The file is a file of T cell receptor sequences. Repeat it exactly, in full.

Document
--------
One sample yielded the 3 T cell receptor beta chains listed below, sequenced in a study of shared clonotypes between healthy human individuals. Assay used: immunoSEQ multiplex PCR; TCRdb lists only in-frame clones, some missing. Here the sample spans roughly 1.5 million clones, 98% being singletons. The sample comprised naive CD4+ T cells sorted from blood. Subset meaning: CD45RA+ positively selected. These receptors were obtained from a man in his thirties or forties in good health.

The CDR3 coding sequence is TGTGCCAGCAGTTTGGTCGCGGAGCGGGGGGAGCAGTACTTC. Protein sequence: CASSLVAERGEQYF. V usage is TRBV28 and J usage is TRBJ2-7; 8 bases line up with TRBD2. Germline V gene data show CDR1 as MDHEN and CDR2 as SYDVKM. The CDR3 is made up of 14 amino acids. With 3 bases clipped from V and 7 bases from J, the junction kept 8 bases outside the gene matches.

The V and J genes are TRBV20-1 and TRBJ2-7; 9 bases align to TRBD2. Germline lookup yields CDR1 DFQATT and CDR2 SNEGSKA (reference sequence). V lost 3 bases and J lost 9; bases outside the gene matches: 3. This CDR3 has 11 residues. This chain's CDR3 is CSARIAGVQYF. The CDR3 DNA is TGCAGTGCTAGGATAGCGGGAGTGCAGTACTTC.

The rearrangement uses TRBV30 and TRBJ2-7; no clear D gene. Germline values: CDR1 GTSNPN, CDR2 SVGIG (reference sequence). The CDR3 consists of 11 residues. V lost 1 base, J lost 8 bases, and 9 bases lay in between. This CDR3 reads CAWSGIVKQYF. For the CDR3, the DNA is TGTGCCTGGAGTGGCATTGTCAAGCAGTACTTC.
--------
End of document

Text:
One sample yielded the 3 T cell receptor beta chains listed below, sequenced in a study of shared clonotypes between healthy human individuals. Assay used: immunoSEQ multiplex PCR; TCRdb lists only in-frame clones, some missing. Here the sample spans roughly 1.5 million clones, 98% being singletons. The sample comprised naive CD4+ T cells sorted from blood. Subset meaning: CD45RA+ positively selected. These receptors were obtained from a man in his thirties or forties in good health.

The CDR3 coding sequence is TGTGCCAGCAGTTTGGTCGCGGAGCGGGGGGAGCAGTACTTC. Protein sequence: CASSLVAERGEQYF. V usage is TRBV28 and J usage is TRBJ2-7; 8 bases line up with TRBD2. Germline V gene data show CDR1 as MDHEN and CDR2 as SYDVKM. The CDR3 is made up of 14 amino acids. With 3 bases clipped from V and 7 bases from J, the junction kept 8 bases outside the gene matches.

The V and J genes are TRBV20-1 and TRBJ2-7; 9 bases align to TRBD2. Germline lookup yields CDR1 DFQATT and CDR2 SNEGSKA (reference sequence). V lost 3 bases and J lost 9; bases outside the gene matches: 3. This CDR3 has 11 residues. This chain's CDR3 is CSARIAGVQYF. The CDR3 DNA is TGCAGTGCTAGGATAGCGGGAGTGCAGTACTTC.

The rearrangement uses TRBV30 and TRBJ2-7; no clear D gene. Germline values: CDR1 GTSNPN, CDR2 SVGIG (reference sequence). The CDR3 consists of 11 residues. V lost 1 base, J lost 8 bases, and 9 bases lay in between. This CDR3 reads CAWSGIVKQYF. For the CDR3, the DNA is TGTGCCTGGAGTGGCATTGTCAAGCAGTACTTC.